Make “selling” unnecessary.
Years ago, I received a simple piece of career advice:
“Go where you’re respected.” — eco-entrepreneur Paul Hawken
These 4 words have defined my career since.
It applies to marketing too — aim to only sell to prospective clients who are already eager to work with you. Then there’s no feeling of “selling.” There’s only connecting from the heart, helping them genuinely, and answering their questions.
Imagine never having to overcome objections… do multiple follow-ups… use compelling incentives to persuade others to “invest in themselves.”
Authentic salesmanship is where selling has transformed into service.
The more you feel like you have to “sell”, the less pleasant it is for everyone:
- You don’t enjoy the feeling that you’re pitching.
- Your audience doesn’t enjoy being pitched to.
With authentic marketing, we work towards never again having to feel like we are selling.
The 4 Steps of Authentic Marketing:
- Be your authentic and helpful self by creating consistent content. Do this as a lifelong personal growth project, and also as an ongoing ministry to your audience.
- Grow your ideal audience with effective content distribution, such as using collaborations, and Facebook Ads, to distribute your content to new segments of people who are likely to resonate with you.
- Connect personally with your biggest fans, and develop compassion for what they’re wanting, and an increasingly better understanding of whom you can truly help.
- Offer them services or products that intersect your passion and what they want. Occasionally (yet consistently) announce your offerings as a courtesy reminder to your audience. Since everyone is thinking about their own life, they’ll only pay attention to your offering when you announce it.
With these steps, you’ll grow an audience who is eager to connect with you. They sense your caring and trust your authenticity.
Your authentic offerings (products and services) become a natural arising from your passion and compassion. It is neither forced nor artificial, but in a spirit of service that is resonant with your audience.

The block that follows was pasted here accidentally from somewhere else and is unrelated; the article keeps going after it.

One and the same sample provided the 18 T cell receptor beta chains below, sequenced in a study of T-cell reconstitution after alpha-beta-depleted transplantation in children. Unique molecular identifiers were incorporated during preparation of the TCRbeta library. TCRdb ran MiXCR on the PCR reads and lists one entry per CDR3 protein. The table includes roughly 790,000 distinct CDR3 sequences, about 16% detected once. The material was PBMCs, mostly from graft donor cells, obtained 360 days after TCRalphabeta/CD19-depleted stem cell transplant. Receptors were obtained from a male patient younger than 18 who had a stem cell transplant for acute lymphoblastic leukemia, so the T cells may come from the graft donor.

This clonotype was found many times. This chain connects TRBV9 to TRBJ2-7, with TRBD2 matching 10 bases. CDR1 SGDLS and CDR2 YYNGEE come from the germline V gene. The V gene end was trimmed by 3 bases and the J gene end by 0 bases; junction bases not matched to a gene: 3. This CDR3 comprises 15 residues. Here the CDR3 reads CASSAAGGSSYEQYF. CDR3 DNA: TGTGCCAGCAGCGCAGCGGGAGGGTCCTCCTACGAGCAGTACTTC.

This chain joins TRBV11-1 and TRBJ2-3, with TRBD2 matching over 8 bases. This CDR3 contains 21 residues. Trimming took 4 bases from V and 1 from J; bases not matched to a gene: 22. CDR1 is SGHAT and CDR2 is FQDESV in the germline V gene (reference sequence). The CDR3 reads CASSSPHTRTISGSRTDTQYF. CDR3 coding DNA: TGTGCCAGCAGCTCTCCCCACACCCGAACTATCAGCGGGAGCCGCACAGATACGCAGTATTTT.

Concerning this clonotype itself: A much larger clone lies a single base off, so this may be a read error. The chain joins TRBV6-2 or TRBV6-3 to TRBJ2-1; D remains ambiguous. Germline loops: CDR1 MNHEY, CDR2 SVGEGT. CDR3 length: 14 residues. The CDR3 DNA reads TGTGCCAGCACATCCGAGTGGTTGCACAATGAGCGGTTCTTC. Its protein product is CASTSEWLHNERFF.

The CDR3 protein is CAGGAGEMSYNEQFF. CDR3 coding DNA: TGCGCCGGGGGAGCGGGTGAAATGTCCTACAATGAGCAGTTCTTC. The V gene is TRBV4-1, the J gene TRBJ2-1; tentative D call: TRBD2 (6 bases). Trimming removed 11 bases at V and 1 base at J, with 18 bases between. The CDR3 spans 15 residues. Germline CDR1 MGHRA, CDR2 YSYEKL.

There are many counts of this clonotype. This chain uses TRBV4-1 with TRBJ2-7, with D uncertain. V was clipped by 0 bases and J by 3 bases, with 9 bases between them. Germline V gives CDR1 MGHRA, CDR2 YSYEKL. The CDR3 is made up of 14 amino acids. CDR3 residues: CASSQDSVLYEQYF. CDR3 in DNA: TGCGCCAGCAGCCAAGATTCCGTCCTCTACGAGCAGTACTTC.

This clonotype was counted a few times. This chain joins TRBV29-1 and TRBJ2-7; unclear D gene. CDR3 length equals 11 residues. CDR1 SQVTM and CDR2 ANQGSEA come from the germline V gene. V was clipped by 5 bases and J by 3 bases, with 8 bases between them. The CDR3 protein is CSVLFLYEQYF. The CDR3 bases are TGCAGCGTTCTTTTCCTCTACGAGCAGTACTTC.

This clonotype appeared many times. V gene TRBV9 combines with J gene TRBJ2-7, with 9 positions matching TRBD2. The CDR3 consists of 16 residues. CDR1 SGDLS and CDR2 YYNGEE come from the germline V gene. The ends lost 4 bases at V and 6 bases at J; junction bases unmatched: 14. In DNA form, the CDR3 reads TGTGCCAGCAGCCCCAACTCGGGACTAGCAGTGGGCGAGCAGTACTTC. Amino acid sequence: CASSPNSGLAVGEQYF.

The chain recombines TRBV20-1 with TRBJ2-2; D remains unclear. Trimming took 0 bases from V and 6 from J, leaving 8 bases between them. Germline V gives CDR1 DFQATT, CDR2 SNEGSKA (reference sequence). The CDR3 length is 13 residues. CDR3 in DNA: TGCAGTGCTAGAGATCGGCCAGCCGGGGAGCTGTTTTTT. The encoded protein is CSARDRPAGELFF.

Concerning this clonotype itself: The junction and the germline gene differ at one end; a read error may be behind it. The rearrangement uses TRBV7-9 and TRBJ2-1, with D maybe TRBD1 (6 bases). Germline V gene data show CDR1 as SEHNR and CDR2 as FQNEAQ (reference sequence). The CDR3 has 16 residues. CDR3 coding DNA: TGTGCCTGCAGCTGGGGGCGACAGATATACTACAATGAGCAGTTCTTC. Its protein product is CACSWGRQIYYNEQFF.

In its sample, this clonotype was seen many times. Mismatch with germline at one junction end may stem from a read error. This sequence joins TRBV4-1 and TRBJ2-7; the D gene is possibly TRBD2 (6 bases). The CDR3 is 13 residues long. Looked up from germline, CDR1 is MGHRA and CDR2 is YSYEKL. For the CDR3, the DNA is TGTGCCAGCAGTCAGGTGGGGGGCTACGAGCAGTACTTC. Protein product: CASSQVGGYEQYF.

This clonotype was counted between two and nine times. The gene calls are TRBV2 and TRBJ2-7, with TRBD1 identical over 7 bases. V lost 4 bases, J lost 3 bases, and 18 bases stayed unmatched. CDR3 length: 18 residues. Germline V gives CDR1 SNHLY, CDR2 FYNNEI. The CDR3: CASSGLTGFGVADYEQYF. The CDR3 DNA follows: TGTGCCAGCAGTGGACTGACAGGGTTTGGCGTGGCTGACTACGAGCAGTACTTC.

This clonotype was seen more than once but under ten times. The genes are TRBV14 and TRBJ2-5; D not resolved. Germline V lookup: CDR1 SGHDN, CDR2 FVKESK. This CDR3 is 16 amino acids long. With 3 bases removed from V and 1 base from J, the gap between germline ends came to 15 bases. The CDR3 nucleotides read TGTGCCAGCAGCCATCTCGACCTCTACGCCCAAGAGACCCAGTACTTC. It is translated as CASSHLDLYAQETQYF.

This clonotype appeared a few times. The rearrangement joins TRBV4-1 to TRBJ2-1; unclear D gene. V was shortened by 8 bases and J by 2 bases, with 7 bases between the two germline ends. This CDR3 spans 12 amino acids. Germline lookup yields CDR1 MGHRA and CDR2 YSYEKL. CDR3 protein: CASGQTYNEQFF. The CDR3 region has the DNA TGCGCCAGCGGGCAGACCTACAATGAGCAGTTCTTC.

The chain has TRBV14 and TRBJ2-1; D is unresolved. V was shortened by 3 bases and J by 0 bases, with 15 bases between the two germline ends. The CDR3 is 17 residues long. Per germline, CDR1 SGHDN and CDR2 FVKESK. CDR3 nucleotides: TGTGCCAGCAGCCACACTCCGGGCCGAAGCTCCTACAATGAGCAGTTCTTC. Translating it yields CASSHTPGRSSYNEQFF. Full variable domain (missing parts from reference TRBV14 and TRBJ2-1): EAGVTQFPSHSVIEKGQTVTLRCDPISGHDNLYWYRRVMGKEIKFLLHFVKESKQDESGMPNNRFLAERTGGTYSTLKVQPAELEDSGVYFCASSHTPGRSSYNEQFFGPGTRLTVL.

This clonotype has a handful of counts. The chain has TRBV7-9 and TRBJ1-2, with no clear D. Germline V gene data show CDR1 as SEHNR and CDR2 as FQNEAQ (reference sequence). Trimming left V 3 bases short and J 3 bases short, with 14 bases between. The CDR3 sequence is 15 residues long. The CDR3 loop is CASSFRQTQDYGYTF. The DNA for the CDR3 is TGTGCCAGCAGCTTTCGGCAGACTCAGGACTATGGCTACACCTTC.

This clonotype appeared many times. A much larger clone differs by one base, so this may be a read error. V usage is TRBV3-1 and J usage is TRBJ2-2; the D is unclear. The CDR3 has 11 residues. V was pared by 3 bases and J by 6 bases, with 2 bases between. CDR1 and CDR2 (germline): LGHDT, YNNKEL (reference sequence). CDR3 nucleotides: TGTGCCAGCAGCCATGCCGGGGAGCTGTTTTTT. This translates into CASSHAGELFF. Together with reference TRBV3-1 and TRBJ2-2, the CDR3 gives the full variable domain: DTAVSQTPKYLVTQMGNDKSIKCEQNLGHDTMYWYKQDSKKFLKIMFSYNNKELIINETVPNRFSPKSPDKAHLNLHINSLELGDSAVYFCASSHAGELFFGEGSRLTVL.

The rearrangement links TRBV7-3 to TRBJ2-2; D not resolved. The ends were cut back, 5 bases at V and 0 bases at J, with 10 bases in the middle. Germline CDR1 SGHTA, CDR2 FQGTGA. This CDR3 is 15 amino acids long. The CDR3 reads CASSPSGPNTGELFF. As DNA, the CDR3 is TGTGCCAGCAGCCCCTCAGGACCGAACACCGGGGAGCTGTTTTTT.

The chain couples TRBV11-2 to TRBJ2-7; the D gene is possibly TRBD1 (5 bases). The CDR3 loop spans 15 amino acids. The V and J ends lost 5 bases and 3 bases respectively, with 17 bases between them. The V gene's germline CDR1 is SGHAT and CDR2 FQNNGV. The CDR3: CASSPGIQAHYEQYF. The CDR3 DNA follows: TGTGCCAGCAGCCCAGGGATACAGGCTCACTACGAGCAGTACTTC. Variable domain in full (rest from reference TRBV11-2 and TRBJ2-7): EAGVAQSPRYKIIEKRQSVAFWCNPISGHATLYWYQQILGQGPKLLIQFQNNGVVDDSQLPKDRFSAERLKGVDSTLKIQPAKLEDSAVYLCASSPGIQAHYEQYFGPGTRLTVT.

You no longer feel like you are selling, and yet, your fans are buying your stuff because they are are buying what they want, from someone who cares about them.
As a result, “selling” becomes unnecessary, yet you have a thriving business.
Your intention is the foundation.
Make a commitment to return daily to a deep intention of service. Whether in a client session, or talking with a prospective client, or posting on social media, always ask:
“How can I connect and uplift?”
By diligently following the 4 steps above, while serving from the heart, you’ll no longer feel like you are selling… yet you’ll have plenty of clients.
Something interesting I’ve noticed is that at this relatively mature stage in my business, I find myself to be the worst salesperson I’ve ever been.
In exploratory conversations with prospective clients, I find myself neither polished nor scripted. I’m just trying to help them as much as I can in that short conversation, which is what you’re “not supposed” to do.
I haven’t prepared to “overcome their objections” or “remind them of their pain and the value of my service.” I even stumble when I answer questions about my pricing and how I work with clients.
Yet, I have a full roster of clients, and a waiting list. Never has it been this easy for my business when it comes to client enrollment.
Only 1 technique.
There’s only one “technique” I use, which is that a few minutes before the end of the call, I simply say “Looks like our time is almost up… do you have any questions about how I work with clients?” and then I answer their questions.
If they are a good fit (which they usually are because they’ve enjoyed my free content) then there’s a mutual feeling of excitement to work together.
All of this works because I consistently do the 4 steps above. It’s not a chore, because it’s a heartfelt feeling of service and connection. This leads to a natural engagement with people I can most help.
Now it’s your turn: Which of the 4 steps above might you need to work on?